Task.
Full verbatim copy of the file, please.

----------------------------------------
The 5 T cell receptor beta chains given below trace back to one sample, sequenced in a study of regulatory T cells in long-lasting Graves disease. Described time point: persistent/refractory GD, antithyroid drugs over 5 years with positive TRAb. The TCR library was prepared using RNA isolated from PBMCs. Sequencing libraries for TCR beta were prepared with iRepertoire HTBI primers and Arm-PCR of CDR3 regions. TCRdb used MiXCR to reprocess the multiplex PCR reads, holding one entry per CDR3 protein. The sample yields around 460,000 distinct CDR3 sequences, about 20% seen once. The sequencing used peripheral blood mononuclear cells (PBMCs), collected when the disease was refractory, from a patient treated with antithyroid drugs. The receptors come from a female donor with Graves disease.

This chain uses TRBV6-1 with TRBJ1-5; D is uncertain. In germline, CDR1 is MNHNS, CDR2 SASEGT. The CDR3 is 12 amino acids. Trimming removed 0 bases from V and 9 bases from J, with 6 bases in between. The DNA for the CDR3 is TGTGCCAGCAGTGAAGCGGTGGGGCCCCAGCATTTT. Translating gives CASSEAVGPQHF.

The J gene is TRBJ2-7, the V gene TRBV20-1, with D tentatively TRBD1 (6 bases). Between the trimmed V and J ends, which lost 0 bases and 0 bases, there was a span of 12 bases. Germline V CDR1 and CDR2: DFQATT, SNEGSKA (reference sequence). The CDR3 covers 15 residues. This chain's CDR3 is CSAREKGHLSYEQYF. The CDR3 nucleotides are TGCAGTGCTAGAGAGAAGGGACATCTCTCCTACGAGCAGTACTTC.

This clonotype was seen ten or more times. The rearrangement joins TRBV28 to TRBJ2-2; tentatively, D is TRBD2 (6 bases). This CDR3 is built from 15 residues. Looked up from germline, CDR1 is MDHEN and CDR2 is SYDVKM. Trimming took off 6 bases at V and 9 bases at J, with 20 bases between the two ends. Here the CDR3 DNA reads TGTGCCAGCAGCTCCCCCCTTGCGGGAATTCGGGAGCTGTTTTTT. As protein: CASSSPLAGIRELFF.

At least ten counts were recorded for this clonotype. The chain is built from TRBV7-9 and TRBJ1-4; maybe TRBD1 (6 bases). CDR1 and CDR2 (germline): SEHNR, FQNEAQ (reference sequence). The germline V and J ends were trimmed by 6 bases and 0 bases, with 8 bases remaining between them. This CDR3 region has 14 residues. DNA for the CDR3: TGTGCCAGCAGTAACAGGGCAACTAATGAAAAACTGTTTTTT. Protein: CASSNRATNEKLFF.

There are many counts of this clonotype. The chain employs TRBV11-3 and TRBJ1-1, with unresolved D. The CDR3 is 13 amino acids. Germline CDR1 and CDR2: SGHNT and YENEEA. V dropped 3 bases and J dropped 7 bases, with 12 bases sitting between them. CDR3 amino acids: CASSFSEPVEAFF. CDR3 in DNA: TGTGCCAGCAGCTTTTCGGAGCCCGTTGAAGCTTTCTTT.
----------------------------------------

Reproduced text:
The 5 T cell receptor beta chains given below trace back to one sample, sequenced in a study of regulatory T cells in long-lasting Graves disease. Described time point: persistent/refractory GD, antithyroid drugs over 5 years with positive TRAb. The TCR library was prepared using RNA isolated from PBMCs. Sequencing libraries for TCR beta were prepared with iRepertoire HTBI primers and Arm-PCR of CDR3 regions. TCRdb used MiXCR to reprocess the multiplex PCR reads, holding one entry per CDR3 protein. The sample yields around 460,000 distinct CDR3 sequences, about 20% seen once. The sequencing used peripheral blood mononuclear cells (PBMCs), collected when the disease was refractory, from a patient treated with antithyroid drugs. The receptors come from a female donor with Graves disease.

This chain uses TRBV6-1 with TRBJ1-5; D is uncertain. In germline, CDR1 is MNHNS, CDR2 SASEGT. The CDR3 is 12 amino acids. Trimming removed 0 bases from V and 9 bases from J, with 6 bases in between. The DNA for the CDR3 is TGTGCCAGCAGTGAAGCGGTGGGGCCCCAGCATTTT. Translating gives CASSEAVGPQHF.

The J gene is TRBJ2-7, the V gene TRBV20-1, with D tentatively TRBD1 (6 bases). Between the trimmed V and J ends, which lost 0 bases and 0 bases, there was a span of 12 bases. Germline V CDR1 and CDR2: DFQATT, SNEGSKA (reference sequence). The CDR3 covers 15 residues. This chain's CDR3 is CSAREKGHLSYEQYF. The CDR3 nucleotides are TGCAGTGCTAGAGAGAAGGGACATCTCTCCTACGAGCAGTACTTC.

This clonotype was seen ten or more times. The rearrangement joins TRBV28 to TRBJ2-2; tentatively, D is TRBD2 (6 bases). This CDR3 is built from 15 residues. Looked up from germline, CDR1 is MDHEN and CDR2 is SYDVKM. Trimming took off 6 bases at V and 9 bases at J, with 20 bases between the two ends. Here the CDR3 DNA reads TGTGCCAGCAGCTCCCCCCTTGCGGGAATTCGGGAGCTGTTTTTT. As protein: CASSSPLAGIRELFF.

At least ten counts were recorded for this clonotype. The chain is built from TRBV7-9 and TRBJ1-4; maybe TRBD1 (6 bases). CDR1 and CDR2 (germline): SEHNR, FQNEAQ (reference sequence). The germline V and J ends were trimmed by 6 bases and 0 bases, with 8 bases remaining between them. This CDR3 region has 14 residues. DNA for the CDR3: TGTGCCAGCAGTAACAGGGCAACTAATGAAAAACTGTTTTTT. Protein: CASSNRATNEKLFF.

There are many counts of this clonotype. The chain employs TRBV11-3 and TRBJ1-1, with unresolved D. The CDR3 is 13 amino acids. Germline CDR1 and CDR2: SGHNT and YENEEA. V dropped 3 bases and J dropped 7 bases, with 12 bases sitting between them. CDR3 amino acids: CASSFSEPVEAFF. CDR3 in DNA: TGTGCCAGCAGCTTTTCGGAGCCCGTTGAAGCTTTCTTT.